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The Unreported Economic Depression in Black America

This is a classic Depression for Black America, and few appear to be paying attention. Just look at the numbers.

This economic situation qualifies as a Depression for Black America
The definition of an economic depression is a severe economic downturn, one that typically last several years. The last depression the country as a whole experienced was in 1929. It lasted 10 years. It was marked by 25 percent unemployment, wages that declined 42 percent. And a total economic output that fell from $103 to $55 billion. The current recession the nation is much worse for Black America. Of black men between the ages of 20 and 34, only 60 percent are currently employed. That’s down 10 points from 2001. Unemployment for African Americans is estimated to reach a 25-year high this year -- nationally black unemployment is expected to reach 17.2 percent (compared to about 9 percent for the nation overall) with five states exceeding 20 percent. The real estate crisis that precipitated that recession has stripped black families of more wealth than any other single even in U.S. history. This may have been a recession for the nation as a whole. But this is a classic depression for Black America, and few appear to be paying attention. Key facts to consider:
  • As of December 2009, 16.2% of African Americans and 12.9% of Latinos were unemployed, compared to 9% of whites
  • From December 2008 to December 2009, the unemployment rate among Blacks grew by 4.3% and among Latinos by 3.7%, as compared to 2.4% for whites
  • In several states, Michigan and Ohio for example, African-American unemployment is expected to exceed 20% in 2010
  • Blacks earn 62 cents for every dollar of white income, and Latinos earn 68 cents for every dollar of white income
  • Wages and salaries lost from 2008 to 2012 will total $142 billion for African-Americans and $138 billion for Latinos, out of a total $1 trillion loss for the entire nation
  • Blacks and Latinos are 2.9 and 2.7 times as likely, respectively, to live in poverty as whites
  • Black and Latino children are 3.3 and 2.9 times as likely, respectively, to live in poverty than white children
  • In five Midwestern and Plains states — Nebraska, Minnesota, Iowa, Wisconsin, and Oklahoma — the unemployment for Blacks was at least 3 times that of whites
  • In another eight a — Indiana, Louisiana, Ohio, Kentucky, Kansas, Colorado, Mississippi, and New Jersey — the unemployment rate for Blacks was at least 2.5 times higher than that of whites
  • Among Latinos, the widest disparities were in Oklahoma, Pennsylvania, South Dakota
  • Workers laid off in an economic downturn can take up to 20 years to replace their lost earnings
Yet, the loss of black wealth, black unemployment, suffering black families remain unseen and unheard during the recession. CNN had done a few reports on the State of Black America. But they have been broad strokes at a very complicated and historically layered problem. The only real job creation efforts so far has been the stimulus, which did not direct hardly any money to the sectors that most immediately impact high unemployment numbers among blacks, such as manufacturing. The unemployment extension proposals now stalled in Congress has been used as political fodder. The vast majority of reforms passed with the Health Care Act, which could be useful for displaced workers, will not go into effect for several years. Black America has literally been stranded in this depression as policy makers pander to the far right, the tea party, and the banks. Is it the illusion of post-racial America that prevents political leaders from addressing the unemployment and poverty gripping Black America? Is it simply another example of the most marginalized populations being the easiest to ignore? What I do know is that it will take generations for the black community to fully recover from this economic depression. Just think about the historical obstacles black family face in terms of accessing the economic engines of this country, accessing education, health care, etc. All these issues have been drastically exasperated by the current economic depression. Policy Initiatives that could provide better outcomes for Black America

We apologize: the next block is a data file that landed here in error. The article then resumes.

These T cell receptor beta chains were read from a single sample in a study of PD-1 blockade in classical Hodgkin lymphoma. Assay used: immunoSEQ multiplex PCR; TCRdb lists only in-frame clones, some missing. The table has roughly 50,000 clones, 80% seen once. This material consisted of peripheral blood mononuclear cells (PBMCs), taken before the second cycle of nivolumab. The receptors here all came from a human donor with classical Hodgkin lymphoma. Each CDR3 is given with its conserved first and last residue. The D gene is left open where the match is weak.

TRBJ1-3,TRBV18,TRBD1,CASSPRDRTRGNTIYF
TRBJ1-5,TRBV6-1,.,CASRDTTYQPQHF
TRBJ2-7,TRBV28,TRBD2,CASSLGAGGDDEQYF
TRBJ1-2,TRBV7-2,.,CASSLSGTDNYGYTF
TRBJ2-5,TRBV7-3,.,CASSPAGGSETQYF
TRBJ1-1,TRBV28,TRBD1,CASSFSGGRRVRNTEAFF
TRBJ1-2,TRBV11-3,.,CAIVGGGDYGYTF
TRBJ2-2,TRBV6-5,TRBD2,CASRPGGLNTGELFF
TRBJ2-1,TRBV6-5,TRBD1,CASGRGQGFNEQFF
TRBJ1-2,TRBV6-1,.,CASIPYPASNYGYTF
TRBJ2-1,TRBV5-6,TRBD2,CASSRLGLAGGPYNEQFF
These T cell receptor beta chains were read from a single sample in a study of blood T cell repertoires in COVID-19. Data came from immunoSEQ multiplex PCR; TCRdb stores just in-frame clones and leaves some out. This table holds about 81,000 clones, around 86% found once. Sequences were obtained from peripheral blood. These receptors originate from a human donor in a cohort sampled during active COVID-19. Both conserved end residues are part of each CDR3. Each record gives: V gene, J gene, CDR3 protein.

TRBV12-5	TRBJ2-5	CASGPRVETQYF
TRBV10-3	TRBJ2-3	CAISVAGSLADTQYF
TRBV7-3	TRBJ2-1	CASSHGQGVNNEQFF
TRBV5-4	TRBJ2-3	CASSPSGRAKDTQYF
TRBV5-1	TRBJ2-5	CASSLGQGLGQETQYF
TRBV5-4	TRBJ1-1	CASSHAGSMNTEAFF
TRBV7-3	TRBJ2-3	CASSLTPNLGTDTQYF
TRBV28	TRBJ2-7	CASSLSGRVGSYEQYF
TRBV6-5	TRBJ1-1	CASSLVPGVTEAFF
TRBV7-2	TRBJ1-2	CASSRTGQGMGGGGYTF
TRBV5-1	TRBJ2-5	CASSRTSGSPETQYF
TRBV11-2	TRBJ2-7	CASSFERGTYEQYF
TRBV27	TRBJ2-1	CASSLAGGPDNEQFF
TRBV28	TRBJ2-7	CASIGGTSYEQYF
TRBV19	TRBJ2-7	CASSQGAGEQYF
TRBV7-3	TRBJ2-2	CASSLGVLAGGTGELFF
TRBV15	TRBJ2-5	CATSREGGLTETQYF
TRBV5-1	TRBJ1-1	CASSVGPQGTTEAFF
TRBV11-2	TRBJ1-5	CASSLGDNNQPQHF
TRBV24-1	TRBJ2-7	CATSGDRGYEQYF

• Target job creation to high unemployment areas. It doesn’t have to be called a Black Agenda. But unemployment should be treated in the same way that a doctor approaches a triage. The victim’s suffering the most should receive attention first.
  • Let the Bush tax cuts expire. Use those funds for increased job training for dislocated workers.
  • Provide incentives for creating jobs domestically and provide immediate penalties for outsourcing.
  • Expand the mortgage modification program and make it more accessible to working-class families.
  • Strengthen financial reform to provide protection against predatory practices. Provide increased oversight into the payday loan, check-cashing and rent-to-own industries as well as other companies that exploit poorer families.
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